The Blockhams in "TWITTER STALKER"

Submitted by Six Zero on January 31st, 2012 at 7:19 AM

TWITTER STALKER

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As if I have to tell anyone, Aquaman and company have created a great series of interviews over at the Tremendous blog.  Check 'em out, if you haven't already.

THE BLOCKHAMS™ runs every Tuesday here at MGoBlog, and at least every
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Comments

Seth

January 31st, 2012 at 12:25 PM ^

[UPDATE: EDITED THIS DOWN]

The way I see it, my interaction with Michigan players and future Michigan players is that they play football for the team I am profoundly invested in, and which I cover professionally.

I don't follow recruits on Twitter or Facebook because high schoolers are notoriously bad at using social media without exposing their personal lives and because of that I stay away entirely. The few M guys I follow are guys like Koger or Woolfolk or Woodley who have remained very cognizant of the public nature of their posts and use these platforms to reach the public without being filtered by the media.

As for height and weight, that's very public information that is provided by the player and his coaches to many public sites, from the high school program guys to the recruiting sites. All the "Big Boned" articles sought to do was put those sizes in context of the position(s) these recruits might play. I stated explicitly that the BMI ratings were not to be taken in any other context, and why that is, and in case you didn't believe me I had a health professional confirm for readers that the BMI ratings say zilch about the players' respective health.

Body size and shape obviously can have an effect on more than football prowess. Of course people are judged by whether they're overweight, too short or too tall, etc. And I do see discussion of physical attributes step over this line with recruiting--the OMG Shirtless meme on this site mocks those who step over that line. But there is quite obviously nothing about attractiveness in saying Ondre Pipkins is sized like Gabe Watson and Mario Ojemudia is kind of similar to Pierre Woods. The comparisons speak only to how these players might perform in Mattison's defensive system, and provide a better context on Signing Day for evaluating the biggest defensive line class Michigan has brought in since I can remember.

MGoShoe

January 31st, 2012 at 1:36 PM ^

...Seth/Miso. I don't think there's anything necessarily wrong with you doing your ht/wt analysis. My criticism is aimed well above this specific piece. You and I both know that there are numerous instances of analysis/speculation on a recruit's character and academic prowess that accompany discussion of athletic prowess. I'm not saying you have or haven't personally done this or even that there's much of it on this site, but what I am saying is that the whole business of analyzing recruits in this day and age of information availability is inherently invasive.

I find the constant refrain that following recruits on Twitter is stalkerish to be silly. They choose to make their accounts public (or if they're private, approve a follow request). They choose to write what they write. Followers choose whether or not to interact with them and they choose whether or not to interact back. There's lots of freedom of choice going on there (and it's all "very public information that is provided by the player").

Comparisons to Facebook are interesting, but those interactions are between "Friends" vice "Followers" - although we both know that for many FB users, the definition of "Friends" is not:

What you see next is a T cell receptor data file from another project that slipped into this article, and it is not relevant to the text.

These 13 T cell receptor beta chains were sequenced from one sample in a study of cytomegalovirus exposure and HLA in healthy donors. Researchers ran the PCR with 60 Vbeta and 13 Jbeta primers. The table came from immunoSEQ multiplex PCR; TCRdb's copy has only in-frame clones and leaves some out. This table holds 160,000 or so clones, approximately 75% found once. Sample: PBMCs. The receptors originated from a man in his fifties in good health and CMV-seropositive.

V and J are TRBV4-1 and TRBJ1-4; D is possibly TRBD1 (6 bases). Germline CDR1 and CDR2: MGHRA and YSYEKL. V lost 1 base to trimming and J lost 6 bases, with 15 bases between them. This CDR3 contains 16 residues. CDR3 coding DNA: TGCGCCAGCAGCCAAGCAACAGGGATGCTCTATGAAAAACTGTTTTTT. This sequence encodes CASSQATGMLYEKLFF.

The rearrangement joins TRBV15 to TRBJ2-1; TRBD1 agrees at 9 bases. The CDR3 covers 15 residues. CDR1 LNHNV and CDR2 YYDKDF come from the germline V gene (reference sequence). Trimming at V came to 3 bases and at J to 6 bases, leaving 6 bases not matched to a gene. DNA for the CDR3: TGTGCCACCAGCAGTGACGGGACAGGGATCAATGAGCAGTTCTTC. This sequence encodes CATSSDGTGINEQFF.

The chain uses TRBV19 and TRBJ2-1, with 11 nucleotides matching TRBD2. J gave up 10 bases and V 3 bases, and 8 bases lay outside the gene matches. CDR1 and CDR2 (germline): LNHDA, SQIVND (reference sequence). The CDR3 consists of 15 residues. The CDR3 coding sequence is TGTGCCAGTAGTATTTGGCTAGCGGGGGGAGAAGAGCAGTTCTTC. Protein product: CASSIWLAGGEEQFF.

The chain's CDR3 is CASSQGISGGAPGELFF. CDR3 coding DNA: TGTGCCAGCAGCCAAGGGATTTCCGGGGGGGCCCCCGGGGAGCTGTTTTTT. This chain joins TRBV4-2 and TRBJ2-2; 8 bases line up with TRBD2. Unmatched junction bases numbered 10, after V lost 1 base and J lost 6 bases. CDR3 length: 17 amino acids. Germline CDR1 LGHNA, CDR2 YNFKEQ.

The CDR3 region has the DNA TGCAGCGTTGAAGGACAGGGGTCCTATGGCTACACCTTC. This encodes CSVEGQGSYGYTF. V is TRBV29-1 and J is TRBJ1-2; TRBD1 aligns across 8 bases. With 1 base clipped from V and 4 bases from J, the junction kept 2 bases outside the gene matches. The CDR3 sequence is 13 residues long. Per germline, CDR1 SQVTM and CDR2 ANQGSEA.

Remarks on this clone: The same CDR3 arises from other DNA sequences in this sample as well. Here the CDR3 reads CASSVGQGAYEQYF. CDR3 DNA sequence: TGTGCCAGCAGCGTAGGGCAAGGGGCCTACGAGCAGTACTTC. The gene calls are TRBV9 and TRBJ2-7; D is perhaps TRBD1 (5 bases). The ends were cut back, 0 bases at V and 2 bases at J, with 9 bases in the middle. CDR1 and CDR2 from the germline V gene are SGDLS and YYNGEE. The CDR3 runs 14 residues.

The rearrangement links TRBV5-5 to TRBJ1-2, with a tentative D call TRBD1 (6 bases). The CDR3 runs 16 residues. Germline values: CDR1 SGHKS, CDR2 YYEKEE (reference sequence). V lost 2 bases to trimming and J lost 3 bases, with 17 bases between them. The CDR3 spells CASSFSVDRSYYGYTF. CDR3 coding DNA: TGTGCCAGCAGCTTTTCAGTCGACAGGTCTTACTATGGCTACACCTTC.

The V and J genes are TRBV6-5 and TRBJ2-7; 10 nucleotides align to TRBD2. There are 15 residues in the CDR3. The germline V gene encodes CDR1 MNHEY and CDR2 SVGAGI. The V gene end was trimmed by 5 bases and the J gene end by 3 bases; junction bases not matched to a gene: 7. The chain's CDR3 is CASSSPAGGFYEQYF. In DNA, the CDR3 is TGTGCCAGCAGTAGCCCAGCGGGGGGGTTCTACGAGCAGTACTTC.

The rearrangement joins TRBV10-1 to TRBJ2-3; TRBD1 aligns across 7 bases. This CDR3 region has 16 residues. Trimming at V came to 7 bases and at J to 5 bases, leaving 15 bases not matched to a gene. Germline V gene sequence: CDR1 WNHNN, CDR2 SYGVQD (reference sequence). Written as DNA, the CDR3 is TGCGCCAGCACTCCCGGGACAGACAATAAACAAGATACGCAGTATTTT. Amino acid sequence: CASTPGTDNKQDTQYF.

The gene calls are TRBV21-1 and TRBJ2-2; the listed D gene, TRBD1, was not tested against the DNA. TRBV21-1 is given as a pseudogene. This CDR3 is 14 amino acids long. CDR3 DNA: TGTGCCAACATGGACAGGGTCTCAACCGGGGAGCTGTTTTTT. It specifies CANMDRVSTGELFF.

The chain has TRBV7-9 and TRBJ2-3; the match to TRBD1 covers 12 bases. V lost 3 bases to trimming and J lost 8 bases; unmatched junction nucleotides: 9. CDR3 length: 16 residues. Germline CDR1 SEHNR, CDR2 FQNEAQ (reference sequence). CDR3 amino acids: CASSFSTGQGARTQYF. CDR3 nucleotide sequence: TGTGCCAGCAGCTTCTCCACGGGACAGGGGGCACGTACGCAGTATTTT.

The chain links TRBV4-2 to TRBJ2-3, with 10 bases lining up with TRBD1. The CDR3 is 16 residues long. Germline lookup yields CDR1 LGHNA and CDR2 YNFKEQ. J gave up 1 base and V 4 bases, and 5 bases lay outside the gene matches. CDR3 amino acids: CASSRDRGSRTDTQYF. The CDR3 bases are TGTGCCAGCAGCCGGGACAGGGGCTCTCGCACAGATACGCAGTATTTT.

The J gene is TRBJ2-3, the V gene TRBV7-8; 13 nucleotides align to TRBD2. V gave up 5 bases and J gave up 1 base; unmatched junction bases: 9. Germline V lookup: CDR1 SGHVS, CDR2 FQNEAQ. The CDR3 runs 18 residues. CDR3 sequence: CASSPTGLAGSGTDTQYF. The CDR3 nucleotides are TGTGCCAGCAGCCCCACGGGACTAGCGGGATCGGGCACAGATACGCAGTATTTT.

Friend, noun

  1. a person attached to another by feelings of affection or personal regard.
  2. a person who gives assistance; patron; supporter: friends of the Boston Symphony.
  3. a person who is on good terms with another; a person who is not hostile: Who goes there? Friend or foe?
  4. a member of the same nation, party, etc.
  5. (initial capital letter ) a member of the Religious Society of Friends; a Quaker.

...there does seem to be an important distinction to be made about the two sites and the expectations of the persons who interact via them based on the characterization of their role (friend vs. follower).

I respect the line that you've set for yourself, but to extend your personal line to others seems a bit moralistic.

I'm sure that as you've taken your principled stance against following recruits, you've seen tweets by one of the "few more interesting current/former Wolverines who provide some insight into the team and real personalities" or journalists that you follow that was a RT of a recruit's tweet. I assume that you've never clicked through to see the original tweet and its context, because if you did, you're doing exactly what you decry. If you haven't, bravo for your consistency.

 

Seth

February 2nd, 2012 at 7:15 PM ^

It's not a "principled" stance. I just felt creepy is all. My feelings are not the standard for anyone else --- they're my own weird ass feelings, and only apply to me.

However I do think it comes to play when we're talking specifically about an article I wrote about recruits, because if I was twitter-following all of these guys AND writing about their weights it might suggest what you suggested about over-analyzing strangers.

That was the only context I meant.

thisisme08

January 31st, 2012 at 3:00 PM ^

You know I was just talking about that with my wife as thats about that only way I can follow Twitter as it normally dissolves into a retweet fest where all you see is @[email protected]@c
XX reply topic: As--end of 140 characters.

Steve Breston sent out like 55 tweets Sunday all pretty close together and its just like seriously? Were you really on your phone for 4 hours just sitting there w/ twitter open? I mean damn even w/ a 4.5 inch screen that would get annoying.